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Good afternoon, readers (and a Happy Halloween to those who “celebrate.”)
China is in the early throes of a biotech explosion. And American companies have taken notice.
On Thursday, U.S. biotech giant Amgen announced that it will take a 20.5% stake in BeiGene, a firm which IPO’d in the U.S. back in 2016 with a $158 million public offering and then had a subsequent $903 million secondary IPO on the Hong Kong stock exchange in summer of 2018. (Stunningly, that secondary debut was seen as a disappointment compared to what the company could have picked up at the time.)
A whole bunch of factors likely played into this decision, including fundamental changes China has made to its financial and public health regulations surrounding experimental biotech companies in recent years.
For more on that, I encourage you to read up on a recent conversation I had with Brad Loncar, an investor who runs cancer immunotherapy-based funds in both the U.S. and China.
But Amgen’s $2.7 billion cash stake in BeiGene will include a profit-sharing and commercialization agreement for a number of Amgen cancer drugs in China, as well as R&D partnerships for a few other treatments.
Read on for the day’s news. And trick or treat.
Sy Mukherjee, @the_sy_guy, firstname.lastname@example.org
A fecal transplant led to a patient's death. The microbiome (those tiny little critters which live on our guts) has been a big new focus area for biopharma companies in recent years. The idea is to leverage whatever is present in the gut to improve health - and that includes the concept of "fecal transplants" that could shore up problems occurring in patients' intestines. But things can always go wrong in medicine, as underscored by a new explanation regarding a patient's death linked to a fecal transplant. In this particular case, the fecal microbiota transplantation (FMT) included an E. Coli contamination in the stool transplanted to the patient.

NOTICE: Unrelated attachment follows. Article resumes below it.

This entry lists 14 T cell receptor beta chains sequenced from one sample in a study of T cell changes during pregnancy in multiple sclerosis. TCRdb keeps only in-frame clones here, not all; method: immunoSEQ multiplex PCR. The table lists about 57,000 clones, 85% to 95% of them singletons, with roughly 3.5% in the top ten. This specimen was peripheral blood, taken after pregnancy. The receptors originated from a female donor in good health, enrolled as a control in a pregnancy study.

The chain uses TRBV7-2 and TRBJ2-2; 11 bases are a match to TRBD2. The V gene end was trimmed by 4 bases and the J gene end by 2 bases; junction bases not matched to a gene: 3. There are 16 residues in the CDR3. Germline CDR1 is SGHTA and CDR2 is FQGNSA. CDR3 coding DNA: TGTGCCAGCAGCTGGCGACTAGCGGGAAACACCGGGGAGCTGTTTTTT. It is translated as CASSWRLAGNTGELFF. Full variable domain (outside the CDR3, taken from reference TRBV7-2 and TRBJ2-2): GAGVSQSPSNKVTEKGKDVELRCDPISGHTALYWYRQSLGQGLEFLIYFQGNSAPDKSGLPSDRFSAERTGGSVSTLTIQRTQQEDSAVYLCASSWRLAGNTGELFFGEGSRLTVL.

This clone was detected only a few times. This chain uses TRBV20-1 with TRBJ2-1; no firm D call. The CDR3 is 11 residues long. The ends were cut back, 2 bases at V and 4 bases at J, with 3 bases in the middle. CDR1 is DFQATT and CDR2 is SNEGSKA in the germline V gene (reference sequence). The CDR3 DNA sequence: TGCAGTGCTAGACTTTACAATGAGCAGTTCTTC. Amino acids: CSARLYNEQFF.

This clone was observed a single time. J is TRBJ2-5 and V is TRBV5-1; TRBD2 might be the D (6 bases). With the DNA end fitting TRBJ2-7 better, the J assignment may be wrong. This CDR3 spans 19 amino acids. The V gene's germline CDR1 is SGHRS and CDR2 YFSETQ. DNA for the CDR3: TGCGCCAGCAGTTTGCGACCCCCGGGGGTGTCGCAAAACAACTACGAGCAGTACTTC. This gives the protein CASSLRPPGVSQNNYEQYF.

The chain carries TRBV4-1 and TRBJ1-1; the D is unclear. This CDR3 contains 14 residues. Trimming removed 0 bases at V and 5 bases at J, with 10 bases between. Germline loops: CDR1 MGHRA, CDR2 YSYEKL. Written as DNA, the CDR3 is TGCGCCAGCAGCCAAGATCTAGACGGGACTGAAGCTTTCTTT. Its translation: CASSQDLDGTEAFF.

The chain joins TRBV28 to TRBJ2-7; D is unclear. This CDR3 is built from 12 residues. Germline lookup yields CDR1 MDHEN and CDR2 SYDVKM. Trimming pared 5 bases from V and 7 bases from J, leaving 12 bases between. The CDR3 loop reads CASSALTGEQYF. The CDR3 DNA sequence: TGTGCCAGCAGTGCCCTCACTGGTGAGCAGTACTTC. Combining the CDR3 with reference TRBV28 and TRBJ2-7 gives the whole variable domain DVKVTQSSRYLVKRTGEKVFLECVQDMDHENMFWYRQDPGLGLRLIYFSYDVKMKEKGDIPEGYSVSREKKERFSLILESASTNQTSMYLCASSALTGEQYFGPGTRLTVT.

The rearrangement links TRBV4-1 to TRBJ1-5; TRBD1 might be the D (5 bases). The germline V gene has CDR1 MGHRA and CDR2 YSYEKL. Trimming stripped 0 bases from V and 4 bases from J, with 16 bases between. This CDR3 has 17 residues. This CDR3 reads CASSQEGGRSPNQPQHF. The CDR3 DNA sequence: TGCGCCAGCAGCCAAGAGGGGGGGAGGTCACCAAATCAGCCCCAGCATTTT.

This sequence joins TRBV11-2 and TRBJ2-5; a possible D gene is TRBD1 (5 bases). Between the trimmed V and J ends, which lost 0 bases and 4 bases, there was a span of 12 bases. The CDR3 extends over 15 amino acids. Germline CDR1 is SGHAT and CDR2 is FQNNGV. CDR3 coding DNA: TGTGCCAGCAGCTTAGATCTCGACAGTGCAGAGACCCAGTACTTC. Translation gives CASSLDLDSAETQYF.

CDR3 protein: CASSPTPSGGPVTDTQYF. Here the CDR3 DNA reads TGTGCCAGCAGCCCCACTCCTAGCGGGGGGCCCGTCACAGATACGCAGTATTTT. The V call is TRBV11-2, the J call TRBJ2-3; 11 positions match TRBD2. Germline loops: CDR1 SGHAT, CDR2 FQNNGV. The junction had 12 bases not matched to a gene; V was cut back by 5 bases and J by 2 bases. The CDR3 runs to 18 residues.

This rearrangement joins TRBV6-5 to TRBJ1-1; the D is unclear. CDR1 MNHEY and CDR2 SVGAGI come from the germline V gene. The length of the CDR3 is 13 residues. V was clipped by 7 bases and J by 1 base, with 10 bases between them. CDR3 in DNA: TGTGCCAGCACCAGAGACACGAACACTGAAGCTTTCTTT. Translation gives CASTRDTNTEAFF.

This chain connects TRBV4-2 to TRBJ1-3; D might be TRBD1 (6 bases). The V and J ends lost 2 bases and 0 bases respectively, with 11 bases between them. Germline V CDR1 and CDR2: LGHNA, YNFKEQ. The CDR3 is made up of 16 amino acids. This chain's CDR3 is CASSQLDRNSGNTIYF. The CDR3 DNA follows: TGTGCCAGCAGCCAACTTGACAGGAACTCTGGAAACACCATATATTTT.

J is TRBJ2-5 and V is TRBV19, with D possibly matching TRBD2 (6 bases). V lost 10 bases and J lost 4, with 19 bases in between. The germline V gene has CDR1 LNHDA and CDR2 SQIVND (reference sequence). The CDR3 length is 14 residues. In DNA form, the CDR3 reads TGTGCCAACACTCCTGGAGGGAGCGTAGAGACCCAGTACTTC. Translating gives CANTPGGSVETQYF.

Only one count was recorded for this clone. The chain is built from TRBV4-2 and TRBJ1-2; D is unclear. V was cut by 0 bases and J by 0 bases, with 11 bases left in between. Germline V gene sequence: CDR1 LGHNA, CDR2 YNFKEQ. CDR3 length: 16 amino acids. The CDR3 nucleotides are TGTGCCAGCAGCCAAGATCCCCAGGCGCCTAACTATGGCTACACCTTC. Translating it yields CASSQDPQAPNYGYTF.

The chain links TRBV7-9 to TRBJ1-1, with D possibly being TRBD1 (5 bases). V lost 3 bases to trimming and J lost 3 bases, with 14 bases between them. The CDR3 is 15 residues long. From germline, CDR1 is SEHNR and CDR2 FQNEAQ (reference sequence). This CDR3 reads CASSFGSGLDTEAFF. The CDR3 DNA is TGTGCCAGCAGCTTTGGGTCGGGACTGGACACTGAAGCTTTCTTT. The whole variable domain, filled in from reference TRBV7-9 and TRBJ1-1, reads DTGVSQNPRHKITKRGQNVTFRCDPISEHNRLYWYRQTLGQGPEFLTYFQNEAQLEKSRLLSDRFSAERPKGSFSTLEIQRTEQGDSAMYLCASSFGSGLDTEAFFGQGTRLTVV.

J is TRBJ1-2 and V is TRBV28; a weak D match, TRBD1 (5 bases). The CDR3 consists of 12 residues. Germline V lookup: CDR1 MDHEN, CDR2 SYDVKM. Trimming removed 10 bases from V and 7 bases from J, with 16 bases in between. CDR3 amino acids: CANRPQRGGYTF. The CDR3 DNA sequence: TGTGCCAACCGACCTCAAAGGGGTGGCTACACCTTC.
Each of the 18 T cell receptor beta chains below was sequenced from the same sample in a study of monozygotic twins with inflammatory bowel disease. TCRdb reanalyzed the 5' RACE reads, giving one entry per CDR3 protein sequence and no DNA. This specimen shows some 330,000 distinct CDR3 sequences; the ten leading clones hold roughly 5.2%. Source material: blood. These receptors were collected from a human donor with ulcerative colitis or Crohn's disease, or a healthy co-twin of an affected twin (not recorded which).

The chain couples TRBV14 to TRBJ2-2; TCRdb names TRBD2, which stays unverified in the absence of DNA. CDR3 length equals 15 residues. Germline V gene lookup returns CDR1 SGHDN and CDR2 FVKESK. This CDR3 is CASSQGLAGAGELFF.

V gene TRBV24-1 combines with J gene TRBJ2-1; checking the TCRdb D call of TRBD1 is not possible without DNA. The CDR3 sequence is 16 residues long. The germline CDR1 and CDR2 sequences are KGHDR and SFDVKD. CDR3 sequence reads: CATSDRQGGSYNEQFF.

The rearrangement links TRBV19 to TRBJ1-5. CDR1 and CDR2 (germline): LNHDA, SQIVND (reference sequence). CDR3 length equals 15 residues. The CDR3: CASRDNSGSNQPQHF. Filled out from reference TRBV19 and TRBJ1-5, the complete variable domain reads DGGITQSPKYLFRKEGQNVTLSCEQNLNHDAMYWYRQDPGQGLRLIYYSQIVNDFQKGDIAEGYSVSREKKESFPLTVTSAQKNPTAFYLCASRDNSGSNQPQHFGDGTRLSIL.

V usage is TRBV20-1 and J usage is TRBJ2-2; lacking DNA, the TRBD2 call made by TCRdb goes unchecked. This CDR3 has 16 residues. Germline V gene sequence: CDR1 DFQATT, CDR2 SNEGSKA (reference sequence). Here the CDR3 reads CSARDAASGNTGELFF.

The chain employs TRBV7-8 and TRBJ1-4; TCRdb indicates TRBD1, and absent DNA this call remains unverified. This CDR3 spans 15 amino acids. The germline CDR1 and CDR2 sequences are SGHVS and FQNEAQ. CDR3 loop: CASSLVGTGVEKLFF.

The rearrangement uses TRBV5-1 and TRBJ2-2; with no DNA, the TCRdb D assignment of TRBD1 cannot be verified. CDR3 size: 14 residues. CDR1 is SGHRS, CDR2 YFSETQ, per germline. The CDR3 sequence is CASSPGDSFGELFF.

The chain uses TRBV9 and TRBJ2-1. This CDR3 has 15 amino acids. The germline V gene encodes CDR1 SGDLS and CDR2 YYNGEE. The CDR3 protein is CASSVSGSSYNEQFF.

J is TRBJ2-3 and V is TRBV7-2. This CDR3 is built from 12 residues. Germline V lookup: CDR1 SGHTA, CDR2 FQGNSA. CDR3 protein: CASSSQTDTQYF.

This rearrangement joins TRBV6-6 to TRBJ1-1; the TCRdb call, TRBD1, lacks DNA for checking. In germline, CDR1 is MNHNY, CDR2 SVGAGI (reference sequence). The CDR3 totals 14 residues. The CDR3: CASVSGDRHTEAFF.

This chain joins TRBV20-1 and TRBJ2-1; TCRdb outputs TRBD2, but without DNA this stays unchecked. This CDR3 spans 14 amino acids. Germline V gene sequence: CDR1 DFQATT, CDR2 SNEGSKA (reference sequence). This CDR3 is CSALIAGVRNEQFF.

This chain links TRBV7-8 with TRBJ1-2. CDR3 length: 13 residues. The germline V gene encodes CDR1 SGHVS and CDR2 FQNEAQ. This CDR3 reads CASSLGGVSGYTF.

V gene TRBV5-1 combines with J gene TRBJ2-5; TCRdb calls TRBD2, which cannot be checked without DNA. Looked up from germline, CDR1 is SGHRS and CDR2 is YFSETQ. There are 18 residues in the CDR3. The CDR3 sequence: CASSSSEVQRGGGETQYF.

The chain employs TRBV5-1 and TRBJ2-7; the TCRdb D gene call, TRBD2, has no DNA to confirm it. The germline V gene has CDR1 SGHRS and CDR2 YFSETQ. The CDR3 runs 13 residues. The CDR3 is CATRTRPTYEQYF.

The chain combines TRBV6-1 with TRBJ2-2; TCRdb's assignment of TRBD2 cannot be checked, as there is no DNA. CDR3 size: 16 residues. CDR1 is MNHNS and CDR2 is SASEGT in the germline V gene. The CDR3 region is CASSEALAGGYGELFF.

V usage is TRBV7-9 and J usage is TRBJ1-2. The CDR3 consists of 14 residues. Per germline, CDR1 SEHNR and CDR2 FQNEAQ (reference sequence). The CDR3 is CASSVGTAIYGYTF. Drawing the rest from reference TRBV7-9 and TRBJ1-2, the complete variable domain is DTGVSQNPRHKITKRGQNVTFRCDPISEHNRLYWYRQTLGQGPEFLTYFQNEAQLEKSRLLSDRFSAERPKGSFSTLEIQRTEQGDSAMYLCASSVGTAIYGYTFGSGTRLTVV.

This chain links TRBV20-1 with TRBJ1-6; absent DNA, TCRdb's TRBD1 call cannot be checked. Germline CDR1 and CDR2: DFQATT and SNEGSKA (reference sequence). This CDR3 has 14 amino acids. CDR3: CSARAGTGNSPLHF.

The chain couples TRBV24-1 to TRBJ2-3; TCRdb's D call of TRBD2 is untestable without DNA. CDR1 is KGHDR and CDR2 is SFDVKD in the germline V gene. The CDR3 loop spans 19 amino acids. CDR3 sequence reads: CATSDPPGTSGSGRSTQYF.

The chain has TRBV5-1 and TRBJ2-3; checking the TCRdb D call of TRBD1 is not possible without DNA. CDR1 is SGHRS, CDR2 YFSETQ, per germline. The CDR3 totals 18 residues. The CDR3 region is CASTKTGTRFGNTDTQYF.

How sleep clears away toxins from the brain. We've all heard that sleep is good for you. But a new study highlights exactly why that is in greater detail. For instance, according to Boston University researchers, sleep may actually clear away toxins. Here's what BU's Laura Lewis told Wired: "What she discovered was that during non-REM sleep, large, slow waves of cerebrospinal fluid were washing over the brain. The EEG readings helped show why. During non-REM sleep, neurons start to synchronize, turning on and off at the same time." (Wired)
The Mobile Price Wars Are On. Here's How Much You Can Save, by Aaron Pressman
When Women Invest in Other Women, by Ellen McGirt
China Is Launching Its 5G Network Ahead of Schedule, by Grady McGregor
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